- Technique development substudies. These studies will lay the groundwork for new experimental paradigms, using the methods approved under this protocol, which can be further tested in the substudies listed above.
- Training of investigators. These studies will be done to train new investigators in techniques relevant to the studies under this protocol.
Three groups of study participants will be enrolled:
- MS patients. Participants with definite, probable, or possible MS.
- Patient controls. Participants with diseases that share features with MS.
- Healthy volunteers.
We will design small substudies as ideas arise in the course of our work that are pertinent to the theme of the pathophysiology of MS (or of diseases that share features with MS). If a hypothesis testing sub-study leads to results of interest and if a larger population is necessary to reach statistical significance, a separate protocol will be submitted with a priori hypotheses, specific study design and power analysis adapted from the pilot or exploratory substudies performed in the present protocol.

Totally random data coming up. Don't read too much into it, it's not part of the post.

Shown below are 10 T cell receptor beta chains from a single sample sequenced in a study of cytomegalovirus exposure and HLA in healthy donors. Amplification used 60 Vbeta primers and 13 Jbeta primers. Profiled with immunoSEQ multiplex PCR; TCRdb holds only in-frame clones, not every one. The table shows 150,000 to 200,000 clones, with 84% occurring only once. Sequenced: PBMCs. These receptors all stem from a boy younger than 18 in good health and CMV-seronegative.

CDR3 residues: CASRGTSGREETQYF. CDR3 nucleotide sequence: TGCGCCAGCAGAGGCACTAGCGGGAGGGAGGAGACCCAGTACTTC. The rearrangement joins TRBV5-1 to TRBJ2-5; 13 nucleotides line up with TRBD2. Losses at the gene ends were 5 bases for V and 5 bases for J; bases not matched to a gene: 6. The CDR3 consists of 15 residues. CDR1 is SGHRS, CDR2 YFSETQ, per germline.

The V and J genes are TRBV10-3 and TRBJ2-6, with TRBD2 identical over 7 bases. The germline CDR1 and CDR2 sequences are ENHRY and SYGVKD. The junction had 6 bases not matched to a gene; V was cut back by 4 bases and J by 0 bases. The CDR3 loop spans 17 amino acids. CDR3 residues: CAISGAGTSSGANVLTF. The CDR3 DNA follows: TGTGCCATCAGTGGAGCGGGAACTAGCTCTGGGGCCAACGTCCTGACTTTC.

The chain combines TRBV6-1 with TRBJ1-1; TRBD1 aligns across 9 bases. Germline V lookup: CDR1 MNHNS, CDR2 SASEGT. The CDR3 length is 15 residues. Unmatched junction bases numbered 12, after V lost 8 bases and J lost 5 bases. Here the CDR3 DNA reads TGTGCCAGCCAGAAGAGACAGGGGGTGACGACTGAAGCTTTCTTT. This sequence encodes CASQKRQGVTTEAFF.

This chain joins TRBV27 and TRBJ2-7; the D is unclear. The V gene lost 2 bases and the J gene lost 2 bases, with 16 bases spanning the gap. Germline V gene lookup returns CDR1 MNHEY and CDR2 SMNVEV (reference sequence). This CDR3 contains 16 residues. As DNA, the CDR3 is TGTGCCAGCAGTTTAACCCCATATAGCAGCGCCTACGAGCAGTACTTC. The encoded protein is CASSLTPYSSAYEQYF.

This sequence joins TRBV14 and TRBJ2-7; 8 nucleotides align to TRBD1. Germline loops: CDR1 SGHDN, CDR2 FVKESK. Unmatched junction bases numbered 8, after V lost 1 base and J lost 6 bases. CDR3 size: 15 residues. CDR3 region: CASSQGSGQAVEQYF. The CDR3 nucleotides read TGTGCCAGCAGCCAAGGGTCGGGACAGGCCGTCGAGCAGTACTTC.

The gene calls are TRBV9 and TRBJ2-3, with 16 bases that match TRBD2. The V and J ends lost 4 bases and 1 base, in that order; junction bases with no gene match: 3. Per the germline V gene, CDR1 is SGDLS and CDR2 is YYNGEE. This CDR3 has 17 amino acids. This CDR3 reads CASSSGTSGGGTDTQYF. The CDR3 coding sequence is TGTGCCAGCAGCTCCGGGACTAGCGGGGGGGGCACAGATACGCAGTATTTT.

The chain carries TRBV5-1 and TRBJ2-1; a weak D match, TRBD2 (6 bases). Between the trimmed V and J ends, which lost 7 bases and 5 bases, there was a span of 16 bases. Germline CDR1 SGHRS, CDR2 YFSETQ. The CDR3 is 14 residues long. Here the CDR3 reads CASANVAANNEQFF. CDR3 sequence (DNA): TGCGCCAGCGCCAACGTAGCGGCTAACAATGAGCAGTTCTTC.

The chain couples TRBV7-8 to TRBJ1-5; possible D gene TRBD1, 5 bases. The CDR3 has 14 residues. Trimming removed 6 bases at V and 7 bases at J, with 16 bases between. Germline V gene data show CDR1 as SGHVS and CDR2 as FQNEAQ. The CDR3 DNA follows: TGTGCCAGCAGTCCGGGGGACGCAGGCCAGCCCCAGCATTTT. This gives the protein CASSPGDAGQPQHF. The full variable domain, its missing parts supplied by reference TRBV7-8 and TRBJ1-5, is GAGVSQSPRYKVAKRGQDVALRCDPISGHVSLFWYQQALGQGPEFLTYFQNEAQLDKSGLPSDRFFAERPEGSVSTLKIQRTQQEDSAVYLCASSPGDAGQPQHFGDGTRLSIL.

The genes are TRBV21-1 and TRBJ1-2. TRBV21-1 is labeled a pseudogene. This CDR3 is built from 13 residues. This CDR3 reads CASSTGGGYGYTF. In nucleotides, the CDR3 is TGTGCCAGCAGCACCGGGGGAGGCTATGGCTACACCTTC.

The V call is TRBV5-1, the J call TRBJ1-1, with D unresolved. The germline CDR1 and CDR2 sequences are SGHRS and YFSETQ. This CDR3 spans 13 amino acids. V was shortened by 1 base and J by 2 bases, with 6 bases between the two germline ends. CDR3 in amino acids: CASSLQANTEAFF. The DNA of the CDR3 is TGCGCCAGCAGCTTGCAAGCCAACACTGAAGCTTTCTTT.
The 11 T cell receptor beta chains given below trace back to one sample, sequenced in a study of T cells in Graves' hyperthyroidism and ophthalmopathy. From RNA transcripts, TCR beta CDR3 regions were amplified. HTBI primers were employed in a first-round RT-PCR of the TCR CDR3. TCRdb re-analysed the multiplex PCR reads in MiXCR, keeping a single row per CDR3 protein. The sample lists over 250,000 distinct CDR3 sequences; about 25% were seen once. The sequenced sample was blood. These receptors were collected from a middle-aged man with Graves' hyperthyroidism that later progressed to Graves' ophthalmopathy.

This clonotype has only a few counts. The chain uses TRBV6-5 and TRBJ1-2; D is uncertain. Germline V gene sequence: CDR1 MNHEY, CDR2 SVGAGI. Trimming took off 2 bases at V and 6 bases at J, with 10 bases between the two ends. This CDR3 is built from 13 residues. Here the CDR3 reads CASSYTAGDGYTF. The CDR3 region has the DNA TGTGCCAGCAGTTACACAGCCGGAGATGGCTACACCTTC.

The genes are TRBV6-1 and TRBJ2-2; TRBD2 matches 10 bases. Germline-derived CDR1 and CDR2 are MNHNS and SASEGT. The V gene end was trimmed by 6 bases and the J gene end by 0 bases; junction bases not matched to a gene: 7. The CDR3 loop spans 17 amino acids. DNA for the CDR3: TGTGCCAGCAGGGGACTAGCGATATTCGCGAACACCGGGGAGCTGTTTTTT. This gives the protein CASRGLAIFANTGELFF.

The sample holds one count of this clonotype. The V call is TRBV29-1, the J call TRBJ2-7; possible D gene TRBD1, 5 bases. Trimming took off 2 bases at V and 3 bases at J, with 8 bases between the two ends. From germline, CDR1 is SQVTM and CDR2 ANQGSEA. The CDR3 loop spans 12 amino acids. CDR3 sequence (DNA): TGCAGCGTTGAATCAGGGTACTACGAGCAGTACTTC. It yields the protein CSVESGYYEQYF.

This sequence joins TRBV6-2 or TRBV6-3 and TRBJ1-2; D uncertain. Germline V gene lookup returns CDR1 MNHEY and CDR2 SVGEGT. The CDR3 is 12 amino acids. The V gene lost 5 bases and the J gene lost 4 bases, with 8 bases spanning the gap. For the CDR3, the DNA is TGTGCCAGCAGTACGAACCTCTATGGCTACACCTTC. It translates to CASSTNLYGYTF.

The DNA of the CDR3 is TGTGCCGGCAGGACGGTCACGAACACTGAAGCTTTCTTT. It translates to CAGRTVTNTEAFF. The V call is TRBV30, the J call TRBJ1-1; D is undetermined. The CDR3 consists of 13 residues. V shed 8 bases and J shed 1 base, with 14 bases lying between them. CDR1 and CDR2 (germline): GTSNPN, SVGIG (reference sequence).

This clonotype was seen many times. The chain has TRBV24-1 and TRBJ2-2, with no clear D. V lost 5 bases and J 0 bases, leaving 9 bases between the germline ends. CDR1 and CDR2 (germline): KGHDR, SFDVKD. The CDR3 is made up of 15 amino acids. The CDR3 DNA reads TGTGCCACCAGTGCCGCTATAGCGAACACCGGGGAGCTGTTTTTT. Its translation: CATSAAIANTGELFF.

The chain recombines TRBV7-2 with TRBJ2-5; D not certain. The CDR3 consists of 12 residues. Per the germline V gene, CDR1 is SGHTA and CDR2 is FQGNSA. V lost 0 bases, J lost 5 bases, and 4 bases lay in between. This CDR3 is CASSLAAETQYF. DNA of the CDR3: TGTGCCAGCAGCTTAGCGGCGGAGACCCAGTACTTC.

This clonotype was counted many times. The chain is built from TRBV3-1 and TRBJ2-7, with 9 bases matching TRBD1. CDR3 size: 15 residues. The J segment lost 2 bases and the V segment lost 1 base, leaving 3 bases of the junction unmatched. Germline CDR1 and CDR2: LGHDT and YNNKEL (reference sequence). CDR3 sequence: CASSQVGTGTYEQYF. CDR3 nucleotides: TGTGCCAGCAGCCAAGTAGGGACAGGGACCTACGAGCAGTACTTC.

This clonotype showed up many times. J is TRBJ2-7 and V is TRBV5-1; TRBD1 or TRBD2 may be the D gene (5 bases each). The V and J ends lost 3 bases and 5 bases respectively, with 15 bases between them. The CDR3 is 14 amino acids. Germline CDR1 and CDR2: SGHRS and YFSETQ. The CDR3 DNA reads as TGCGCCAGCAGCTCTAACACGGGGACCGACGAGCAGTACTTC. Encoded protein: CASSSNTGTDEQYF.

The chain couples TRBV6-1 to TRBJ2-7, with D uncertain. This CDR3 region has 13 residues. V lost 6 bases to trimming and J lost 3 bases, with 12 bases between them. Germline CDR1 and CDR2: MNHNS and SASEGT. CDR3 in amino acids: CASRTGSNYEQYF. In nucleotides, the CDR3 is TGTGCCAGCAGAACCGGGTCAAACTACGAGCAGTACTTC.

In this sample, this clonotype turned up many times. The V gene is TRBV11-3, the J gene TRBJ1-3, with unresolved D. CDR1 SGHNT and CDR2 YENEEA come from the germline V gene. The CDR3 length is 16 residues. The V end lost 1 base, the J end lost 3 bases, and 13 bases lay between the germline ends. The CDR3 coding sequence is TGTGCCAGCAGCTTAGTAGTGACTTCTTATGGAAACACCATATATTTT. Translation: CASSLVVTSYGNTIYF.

These will include MRI, clinical, and biological outcome measures consistent with the objectives of the study and its investigators. Imaging measures will focus on features related to the central nervous system (CNS), particularly focal lesions. Clinical measures will include standard and established MS disability scales as well as quantitative measures related to function. Biological measures will include genotype, gene expression, proteomics, virological studies, and immunological profiling.
|Study Type :||Observational|
|Estimated Enrollment :||1300 participants|